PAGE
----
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Posts from the ‘Parenting Coordinator’ Category

Can Mom’s New Partner Participate in “Family” Counselling if He’s Subject to a Restraining Order?

 

Can Mom’s New Partner Participate in “Family” Counselling if He’s Subject to a Restraining Order?

The father and mother, now separated, had two children together.  The father, who worked as a taxi driver, had full custody of them and received no child support from the mother.

The mother had a new partner, Mr. V., who had apparently been abusive not just toward her and the children, but towards the father as well.  As the Court put it, the litigation record was “replete with allegations of abuse perpetrated by Mr. V.” against the father, mother and their children.

On two occasions, the father refused to let the mother have access to the children, despite a Court Order requiring him to do so.  In the face of those two incidents, the mother went straight to court and successfully obtained another Order which held the father in contempt.   The Order also included a provision requiring the mother, father, and children to participate in counselling, and – quite unusually — added that Mr. V. was to participate in the counselling as well.  Moreover, the father was ordered to fully co-operate with all recommendations made by the counselor, and in connection with Mr. V’s participation as well.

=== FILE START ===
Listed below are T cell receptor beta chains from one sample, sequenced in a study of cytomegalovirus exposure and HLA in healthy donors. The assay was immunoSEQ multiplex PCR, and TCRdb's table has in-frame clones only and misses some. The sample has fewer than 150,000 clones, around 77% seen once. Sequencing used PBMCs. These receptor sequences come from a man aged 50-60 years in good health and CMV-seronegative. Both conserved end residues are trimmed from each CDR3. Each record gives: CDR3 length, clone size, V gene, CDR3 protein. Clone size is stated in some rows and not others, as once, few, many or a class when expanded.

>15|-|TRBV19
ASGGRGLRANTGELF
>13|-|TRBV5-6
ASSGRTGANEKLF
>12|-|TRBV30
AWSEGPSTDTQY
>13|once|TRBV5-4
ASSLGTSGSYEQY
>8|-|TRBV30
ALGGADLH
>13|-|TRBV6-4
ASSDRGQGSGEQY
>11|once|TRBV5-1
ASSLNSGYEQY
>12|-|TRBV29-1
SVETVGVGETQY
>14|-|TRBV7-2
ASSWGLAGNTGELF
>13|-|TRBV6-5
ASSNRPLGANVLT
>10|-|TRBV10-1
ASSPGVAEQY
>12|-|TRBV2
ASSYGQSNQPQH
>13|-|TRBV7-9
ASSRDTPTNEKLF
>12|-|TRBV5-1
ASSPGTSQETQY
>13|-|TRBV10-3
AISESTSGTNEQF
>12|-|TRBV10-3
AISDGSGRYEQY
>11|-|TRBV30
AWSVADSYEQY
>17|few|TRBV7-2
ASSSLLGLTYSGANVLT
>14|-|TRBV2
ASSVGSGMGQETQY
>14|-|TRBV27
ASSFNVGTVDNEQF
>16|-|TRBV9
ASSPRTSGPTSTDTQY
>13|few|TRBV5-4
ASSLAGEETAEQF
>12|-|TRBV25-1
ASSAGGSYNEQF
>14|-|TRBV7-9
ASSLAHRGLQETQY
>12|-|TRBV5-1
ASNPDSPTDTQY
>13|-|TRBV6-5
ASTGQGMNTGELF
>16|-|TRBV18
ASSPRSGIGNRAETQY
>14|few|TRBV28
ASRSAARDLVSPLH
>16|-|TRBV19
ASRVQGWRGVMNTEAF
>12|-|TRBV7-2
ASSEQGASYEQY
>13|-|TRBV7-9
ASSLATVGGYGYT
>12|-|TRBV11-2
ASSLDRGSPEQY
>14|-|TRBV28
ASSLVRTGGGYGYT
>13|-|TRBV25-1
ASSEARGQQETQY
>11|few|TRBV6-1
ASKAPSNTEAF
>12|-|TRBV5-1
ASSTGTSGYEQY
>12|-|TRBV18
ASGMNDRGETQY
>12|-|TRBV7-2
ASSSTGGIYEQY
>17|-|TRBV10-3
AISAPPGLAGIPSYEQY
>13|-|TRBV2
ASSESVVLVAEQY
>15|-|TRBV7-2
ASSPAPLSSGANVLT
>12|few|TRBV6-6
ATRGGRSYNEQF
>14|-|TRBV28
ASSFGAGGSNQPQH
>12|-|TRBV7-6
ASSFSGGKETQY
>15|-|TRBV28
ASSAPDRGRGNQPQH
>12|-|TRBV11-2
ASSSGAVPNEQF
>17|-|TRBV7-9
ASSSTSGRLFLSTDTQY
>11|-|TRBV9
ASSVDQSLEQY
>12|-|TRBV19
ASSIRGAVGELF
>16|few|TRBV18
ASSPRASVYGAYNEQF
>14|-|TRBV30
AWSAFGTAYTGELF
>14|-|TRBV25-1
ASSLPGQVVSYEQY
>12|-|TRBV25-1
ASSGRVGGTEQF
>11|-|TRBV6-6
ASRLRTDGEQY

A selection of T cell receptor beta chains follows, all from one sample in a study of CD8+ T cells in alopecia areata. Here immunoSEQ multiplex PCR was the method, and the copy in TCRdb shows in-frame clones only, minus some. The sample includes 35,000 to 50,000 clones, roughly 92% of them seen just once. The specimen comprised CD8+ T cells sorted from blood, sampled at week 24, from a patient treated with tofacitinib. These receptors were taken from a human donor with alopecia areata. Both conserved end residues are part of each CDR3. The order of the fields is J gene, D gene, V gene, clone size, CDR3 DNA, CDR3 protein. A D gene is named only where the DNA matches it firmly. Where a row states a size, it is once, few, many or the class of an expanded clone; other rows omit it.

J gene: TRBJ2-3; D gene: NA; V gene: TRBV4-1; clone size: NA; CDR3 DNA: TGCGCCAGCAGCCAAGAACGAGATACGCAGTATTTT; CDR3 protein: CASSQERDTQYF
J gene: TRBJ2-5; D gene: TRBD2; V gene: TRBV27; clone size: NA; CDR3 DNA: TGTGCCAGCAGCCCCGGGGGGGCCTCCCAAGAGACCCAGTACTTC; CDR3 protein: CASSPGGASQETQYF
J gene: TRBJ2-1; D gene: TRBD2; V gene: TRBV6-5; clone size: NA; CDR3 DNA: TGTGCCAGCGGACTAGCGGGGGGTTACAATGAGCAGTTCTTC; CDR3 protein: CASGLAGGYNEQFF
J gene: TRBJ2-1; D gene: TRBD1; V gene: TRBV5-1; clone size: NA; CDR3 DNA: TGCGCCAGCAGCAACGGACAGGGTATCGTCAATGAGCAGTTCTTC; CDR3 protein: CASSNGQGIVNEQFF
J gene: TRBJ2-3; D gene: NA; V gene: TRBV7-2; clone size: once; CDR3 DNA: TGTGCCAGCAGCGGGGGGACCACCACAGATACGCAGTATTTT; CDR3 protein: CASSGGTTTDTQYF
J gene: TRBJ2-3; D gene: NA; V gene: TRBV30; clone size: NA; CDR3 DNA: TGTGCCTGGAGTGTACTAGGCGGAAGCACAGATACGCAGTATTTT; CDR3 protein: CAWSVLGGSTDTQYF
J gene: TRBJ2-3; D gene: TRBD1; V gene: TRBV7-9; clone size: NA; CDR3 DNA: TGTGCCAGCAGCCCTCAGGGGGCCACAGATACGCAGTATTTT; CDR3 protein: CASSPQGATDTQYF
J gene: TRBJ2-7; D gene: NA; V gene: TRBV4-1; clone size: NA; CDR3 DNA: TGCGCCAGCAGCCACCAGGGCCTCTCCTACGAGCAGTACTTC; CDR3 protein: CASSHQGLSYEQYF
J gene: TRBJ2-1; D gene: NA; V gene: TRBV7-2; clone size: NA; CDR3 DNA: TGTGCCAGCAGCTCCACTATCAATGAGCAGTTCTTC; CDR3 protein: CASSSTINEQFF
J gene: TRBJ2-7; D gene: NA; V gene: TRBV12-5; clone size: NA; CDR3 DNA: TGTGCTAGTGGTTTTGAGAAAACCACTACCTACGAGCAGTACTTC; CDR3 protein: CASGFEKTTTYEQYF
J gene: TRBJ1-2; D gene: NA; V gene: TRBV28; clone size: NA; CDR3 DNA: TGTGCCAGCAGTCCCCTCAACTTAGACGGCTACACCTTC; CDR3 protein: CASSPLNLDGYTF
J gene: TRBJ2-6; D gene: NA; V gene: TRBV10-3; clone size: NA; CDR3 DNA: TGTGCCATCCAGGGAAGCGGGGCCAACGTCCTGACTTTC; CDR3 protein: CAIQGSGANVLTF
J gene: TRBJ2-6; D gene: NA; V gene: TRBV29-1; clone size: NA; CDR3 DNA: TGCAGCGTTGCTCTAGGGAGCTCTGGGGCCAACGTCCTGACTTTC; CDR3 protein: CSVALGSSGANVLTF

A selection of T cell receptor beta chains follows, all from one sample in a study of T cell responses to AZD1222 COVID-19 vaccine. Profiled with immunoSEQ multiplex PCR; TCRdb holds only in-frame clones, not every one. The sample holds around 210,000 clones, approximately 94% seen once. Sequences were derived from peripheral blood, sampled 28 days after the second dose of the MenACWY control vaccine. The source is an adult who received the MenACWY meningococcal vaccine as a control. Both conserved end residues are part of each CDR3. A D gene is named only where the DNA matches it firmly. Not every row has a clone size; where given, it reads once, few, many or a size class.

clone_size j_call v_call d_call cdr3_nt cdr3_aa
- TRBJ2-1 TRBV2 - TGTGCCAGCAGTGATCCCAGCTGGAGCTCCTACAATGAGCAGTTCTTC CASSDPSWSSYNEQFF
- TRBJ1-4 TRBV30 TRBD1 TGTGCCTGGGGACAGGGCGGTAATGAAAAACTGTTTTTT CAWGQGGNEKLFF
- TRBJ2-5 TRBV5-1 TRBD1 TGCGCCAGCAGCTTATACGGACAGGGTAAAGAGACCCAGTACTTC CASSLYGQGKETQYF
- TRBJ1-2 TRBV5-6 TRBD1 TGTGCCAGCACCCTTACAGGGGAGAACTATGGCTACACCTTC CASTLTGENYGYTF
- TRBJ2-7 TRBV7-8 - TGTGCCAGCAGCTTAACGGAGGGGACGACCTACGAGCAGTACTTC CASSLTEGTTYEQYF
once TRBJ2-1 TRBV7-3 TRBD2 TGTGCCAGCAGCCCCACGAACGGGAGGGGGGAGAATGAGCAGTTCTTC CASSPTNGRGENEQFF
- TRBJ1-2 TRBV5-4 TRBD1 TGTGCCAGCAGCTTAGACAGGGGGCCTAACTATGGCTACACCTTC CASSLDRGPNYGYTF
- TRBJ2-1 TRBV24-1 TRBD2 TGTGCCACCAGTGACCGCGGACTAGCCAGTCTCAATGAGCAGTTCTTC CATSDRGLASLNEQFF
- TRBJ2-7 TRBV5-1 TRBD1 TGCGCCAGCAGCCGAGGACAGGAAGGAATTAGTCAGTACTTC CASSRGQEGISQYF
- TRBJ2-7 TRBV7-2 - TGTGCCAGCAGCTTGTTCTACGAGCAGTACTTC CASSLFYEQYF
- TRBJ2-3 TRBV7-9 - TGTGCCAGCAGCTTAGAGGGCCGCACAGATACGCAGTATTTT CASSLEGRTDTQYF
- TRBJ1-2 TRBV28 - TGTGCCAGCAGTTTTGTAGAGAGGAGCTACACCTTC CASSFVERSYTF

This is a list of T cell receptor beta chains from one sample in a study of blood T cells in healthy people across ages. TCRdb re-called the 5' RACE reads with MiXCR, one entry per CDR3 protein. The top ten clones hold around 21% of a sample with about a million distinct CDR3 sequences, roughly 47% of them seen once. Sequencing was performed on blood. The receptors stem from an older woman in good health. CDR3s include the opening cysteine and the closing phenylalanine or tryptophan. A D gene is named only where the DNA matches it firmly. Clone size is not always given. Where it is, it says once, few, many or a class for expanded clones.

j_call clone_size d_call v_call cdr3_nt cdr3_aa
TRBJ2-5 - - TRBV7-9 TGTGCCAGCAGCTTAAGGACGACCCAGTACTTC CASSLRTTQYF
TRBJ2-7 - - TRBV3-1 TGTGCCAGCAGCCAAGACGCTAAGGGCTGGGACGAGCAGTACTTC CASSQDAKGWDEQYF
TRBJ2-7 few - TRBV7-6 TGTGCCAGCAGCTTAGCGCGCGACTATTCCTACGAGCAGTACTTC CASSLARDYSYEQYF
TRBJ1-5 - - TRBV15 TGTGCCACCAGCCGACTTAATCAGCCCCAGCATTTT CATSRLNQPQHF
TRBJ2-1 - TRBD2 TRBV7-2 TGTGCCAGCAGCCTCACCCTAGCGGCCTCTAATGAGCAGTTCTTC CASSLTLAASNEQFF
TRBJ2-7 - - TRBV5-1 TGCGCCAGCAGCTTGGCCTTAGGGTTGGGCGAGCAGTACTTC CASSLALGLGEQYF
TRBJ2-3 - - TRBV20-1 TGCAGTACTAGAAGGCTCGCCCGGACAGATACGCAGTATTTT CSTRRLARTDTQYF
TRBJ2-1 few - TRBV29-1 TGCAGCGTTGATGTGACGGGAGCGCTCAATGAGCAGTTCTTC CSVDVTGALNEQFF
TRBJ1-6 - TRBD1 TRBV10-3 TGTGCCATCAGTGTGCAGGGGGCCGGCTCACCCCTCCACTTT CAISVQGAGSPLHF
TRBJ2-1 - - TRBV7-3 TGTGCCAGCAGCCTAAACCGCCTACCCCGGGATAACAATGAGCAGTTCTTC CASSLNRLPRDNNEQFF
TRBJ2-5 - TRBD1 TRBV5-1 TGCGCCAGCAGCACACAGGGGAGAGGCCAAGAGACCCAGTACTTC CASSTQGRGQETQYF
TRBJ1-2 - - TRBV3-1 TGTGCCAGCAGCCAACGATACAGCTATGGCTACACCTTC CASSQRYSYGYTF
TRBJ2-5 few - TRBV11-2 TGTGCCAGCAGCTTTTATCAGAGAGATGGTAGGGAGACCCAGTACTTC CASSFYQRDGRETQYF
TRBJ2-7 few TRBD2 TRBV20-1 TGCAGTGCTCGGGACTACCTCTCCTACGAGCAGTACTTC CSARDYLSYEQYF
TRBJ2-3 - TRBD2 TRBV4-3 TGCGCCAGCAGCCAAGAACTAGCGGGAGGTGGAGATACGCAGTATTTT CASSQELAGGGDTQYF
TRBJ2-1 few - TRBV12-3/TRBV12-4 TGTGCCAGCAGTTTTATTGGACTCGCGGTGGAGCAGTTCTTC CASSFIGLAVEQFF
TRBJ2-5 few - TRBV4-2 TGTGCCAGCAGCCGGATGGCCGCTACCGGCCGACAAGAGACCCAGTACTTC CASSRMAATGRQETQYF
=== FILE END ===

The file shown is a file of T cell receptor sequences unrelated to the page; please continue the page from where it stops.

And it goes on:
Among other grounds, the father successfully appealed the stipulation as to counselling, in part.

Firstly, the Appeal Court observed that in requiring the mother’s current (and allegedly abusive) new partner at the counselling, the trial judge had likely not considered the children’s best interests.   But even from a practical standpoint, that term of the Order was untenable because Mr. V. was the subject of a restraining order, which had been folded into the Order that granted the mother access to the children.  That restraining order prohibited Mr. V from being within 500 meters of where the mother was exercising her access rights. The Court found it was an actually an error in law to order counselling that involved Mr. V.  in the face of an order that restrains his ability to be anywhere near the children.

The Court therefore set aside the part of the Order relating to Mr. V’s involvement, and merely directed that the father was ordered to “attend and co-operate with the counselling process.”

In other words:  The Court concluded that it was a bad idea to have the mother’s new boyfriend at the fractured family’s counselling sessions – particularly since he was alleged to be abusive to everyone else attending, and since he was subject to a restraining order. Perhaps not a surprising outcome.

For the full text of the decision, see:

Ralhan v. Singh

At Russell Alexander Family Lawyers our focus is exclusively family law, offering pre-separation legal advice and assisting clients with family related issues including: custody and access, separation agreements, child and spousal support, division of family property, paternity disputes, and enforcement of court orders.  For more information, visit us at RussellAlexander.com

 

Parenting Coordinators – Can Courts Delegate to Them?

delegation

Parenting Coordinators – Can Courts Delegate to Them?